B - Client is buying a 500k property with 30% down payment - this does not require insurance, so it will be a "conventional" mortgage, and TD will tell the lawyer to register a collateral charge to secure the loan, just like the scenario above. As a result, you will have a conventional mortgage attached to a collateral charge.
If the lender is First National, Industrial Alliance, Mcap, ICICI Bank, Paradigm, and pretty much all other lenders on the broker channel :
A - Client is buying a 500k property with 5% down payment - this is not a "conventional" mortgage because it needs to be insured. This will be a "high ratio" or "insured" mortgage, but these lenders will tell the lawyer to register a standard mortgage charge to secure the loan. As a result, you will have an insured mortgage attached to a standard mortgage charge.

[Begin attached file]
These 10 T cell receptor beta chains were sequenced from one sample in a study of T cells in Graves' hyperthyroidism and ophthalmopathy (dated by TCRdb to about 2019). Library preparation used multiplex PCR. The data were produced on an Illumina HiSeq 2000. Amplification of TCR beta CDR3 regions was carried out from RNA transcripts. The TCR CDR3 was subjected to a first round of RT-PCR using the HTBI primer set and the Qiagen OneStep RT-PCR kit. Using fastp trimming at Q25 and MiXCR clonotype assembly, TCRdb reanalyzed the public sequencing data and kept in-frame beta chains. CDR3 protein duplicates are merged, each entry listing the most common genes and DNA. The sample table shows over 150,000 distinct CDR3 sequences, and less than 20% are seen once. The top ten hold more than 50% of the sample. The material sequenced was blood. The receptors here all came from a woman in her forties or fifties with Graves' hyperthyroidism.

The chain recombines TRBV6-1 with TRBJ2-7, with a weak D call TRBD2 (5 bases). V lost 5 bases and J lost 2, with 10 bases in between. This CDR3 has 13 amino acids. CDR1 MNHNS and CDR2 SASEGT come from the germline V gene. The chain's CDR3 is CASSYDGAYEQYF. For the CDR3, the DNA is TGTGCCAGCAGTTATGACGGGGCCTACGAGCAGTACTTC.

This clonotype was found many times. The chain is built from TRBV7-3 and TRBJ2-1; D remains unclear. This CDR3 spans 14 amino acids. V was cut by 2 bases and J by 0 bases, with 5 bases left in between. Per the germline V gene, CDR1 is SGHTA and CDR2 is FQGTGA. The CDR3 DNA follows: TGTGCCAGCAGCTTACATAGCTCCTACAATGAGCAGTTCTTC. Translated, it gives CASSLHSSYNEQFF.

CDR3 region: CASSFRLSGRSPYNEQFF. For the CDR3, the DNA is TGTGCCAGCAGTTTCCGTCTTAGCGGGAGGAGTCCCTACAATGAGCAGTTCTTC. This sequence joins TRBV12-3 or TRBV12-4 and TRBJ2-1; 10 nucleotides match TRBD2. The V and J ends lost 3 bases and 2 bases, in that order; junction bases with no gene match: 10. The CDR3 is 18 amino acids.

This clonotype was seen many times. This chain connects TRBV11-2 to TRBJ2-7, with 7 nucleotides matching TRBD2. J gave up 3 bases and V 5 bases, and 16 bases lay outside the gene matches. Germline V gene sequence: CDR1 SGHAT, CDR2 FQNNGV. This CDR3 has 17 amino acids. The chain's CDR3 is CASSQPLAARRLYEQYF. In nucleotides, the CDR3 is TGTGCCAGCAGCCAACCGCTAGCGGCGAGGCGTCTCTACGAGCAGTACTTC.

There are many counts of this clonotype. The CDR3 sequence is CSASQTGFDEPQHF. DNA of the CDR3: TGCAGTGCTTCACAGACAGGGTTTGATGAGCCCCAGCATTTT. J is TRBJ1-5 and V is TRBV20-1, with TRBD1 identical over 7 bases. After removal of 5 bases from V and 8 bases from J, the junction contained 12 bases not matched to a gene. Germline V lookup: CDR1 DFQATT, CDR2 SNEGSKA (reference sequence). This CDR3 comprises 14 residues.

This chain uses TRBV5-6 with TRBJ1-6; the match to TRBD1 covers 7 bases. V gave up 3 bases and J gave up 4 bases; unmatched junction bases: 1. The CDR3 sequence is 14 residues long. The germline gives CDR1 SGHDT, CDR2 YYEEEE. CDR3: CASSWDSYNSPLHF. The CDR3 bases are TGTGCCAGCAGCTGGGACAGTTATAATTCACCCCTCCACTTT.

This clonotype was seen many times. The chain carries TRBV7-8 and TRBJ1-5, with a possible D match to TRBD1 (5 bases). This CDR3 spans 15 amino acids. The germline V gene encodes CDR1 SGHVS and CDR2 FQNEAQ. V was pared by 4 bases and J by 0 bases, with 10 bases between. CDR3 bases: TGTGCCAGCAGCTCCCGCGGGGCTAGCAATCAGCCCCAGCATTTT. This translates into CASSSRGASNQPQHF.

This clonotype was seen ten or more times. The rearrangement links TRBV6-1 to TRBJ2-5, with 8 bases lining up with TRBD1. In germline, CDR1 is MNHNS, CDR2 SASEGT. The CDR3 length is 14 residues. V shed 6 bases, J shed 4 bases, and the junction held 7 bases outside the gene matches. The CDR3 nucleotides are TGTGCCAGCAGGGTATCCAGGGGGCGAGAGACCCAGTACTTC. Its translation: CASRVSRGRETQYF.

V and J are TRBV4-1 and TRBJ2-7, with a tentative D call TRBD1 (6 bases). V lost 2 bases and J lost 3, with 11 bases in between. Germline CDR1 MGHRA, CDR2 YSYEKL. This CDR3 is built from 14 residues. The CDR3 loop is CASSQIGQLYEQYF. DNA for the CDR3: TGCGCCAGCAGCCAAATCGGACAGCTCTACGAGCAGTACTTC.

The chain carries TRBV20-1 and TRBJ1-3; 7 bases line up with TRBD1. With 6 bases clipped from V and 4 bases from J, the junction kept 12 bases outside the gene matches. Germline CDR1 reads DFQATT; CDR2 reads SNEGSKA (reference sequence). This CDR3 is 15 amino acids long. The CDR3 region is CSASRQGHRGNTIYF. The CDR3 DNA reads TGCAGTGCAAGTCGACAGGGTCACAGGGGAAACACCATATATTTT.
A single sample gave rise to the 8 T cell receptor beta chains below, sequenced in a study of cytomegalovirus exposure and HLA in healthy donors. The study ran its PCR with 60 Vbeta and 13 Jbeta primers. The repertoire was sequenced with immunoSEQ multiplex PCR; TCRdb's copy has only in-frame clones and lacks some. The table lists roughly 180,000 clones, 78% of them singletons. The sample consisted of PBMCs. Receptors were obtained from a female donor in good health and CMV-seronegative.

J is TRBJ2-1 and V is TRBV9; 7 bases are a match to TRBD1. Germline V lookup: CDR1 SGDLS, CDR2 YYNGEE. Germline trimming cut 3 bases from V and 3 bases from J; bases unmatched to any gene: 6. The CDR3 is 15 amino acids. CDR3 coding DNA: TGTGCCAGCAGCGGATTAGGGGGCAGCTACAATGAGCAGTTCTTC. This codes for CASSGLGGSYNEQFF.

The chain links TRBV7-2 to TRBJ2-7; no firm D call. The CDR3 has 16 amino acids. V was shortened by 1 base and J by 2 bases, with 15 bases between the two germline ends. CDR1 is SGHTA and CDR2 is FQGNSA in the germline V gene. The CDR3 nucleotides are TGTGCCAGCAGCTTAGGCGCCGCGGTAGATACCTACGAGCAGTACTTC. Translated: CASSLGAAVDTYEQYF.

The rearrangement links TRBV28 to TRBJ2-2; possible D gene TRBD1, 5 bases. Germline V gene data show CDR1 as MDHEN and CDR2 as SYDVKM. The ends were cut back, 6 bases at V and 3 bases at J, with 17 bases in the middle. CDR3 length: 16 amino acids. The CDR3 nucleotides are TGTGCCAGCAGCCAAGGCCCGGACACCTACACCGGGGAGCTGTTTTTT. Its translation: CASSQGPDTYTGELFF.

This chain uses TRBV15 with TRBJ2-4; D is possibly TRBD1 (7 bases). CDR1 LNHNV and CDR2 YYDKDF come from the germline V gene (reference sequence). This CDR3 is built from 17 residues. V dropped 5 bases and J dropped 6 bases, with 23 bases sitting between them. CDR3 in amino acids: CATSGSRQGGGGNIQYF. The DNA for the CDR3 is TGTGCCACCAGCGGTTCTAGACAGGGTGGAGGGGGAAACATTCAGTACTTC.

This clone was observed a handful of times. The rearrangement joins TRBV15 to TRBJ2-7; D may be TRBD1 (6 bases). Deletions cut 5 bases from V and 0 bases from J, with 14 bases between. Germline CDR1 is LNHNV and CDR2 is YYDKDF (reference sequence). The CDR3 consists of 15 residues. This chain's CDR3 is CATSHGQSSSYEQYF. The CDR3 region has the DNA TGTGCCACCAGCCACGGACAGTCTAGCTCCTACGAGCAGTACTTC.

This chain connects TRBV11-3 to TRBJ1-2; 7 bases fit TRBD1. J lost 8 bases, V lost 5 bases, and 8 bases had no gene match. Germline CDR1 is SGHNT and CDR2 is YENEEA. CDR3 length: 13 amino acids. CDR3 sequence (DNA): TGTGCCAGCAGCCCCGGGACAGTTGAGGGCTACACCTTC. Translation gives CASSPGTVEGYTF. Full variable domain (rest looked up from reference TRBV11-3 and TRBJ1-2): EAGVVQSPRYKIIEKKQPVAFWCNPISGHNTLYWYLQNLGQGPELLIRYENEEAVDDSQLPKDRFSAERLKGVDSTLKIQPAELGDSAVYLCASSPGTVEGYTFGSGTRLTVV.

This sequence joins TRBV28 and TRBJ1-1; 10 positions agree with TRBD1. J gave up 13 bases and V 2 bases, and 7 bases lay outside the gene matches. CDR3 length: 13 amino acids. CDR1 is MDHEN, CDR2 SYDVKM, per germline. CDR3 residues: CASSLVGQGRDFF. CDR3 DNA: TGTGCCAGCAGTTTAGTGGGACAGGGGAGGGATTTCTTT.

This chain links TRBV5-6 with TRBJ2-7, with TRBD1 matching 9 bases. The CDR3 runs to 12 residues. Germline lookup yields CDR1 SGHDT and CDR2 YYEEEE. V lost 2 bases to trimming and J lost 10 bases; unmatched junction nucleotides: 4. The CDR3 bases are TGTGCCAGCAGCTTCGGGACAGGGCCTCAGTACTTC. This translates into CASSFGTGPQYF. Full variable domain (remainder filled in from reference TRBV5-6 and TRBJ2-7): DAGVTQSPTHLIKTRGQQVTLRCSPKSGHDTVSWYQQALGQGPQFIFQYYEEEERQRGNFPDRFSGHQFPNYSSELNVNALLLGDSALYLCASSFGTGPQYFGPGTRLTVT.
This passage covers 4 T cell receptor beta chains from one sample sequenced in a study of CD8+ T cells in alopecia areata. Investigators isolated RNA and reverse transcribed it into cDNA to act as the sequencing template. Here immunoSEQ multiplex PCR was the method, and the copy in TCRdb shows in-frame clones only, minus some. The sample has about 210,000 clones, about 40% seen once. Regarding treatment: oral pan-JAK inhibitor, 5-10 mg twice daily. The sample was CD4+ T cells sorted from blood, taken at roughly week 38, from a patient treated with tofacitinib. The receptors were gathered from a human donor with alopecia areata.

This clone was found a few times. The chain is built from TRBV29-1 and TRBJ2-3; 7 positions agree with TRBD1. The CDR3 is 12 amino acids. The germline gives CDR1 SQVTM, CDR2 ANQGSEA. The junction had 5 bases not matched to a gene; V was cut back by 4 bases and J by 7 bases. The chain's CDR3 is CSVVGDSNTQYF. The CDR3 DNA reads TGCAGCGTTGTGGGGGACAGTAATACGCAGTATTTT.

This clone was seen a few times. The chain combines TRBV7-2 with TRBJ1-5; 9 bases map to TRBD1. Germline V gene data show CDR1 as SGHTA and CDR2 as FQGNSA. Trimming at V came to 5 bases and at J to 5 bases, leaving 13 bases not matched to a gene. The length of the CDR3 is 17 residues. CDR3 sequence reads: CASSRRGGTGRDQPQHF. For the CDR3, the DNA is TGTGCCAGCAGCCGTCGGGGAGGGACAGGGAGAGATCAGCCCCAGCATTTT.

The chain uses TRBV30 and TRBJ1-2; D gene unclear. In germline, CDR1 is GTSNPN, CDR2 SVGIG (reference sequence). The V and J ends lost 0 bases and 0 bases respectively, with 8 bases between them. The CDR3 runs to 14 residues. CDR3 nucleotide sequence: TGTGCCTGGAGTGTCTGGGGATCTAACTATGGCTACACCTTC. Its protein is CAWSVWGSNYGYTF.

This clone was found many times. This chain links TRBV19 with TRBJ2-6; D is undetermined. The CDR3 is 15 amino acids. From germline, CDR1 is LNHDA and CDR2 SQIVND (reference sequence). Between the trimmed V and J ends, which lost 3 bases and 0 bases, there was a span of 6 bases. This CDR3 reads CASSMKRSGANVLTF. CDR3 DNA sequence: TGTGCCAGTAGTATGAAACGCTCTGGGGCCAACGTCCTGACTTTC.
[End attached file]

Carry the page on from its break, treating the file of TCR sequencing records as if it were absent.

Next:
B - A - Client is buying a 500k property with 30% down payment - this is a conventional loan, as it does not require insurance. This will be a "conventional" mortgage and these lenders will tell the lawyer to register a standard mortgage charge to secure the loan. As a result, you will have an conventional mortgage attached to a standard mortgage charge.
Concierge Mortgage Group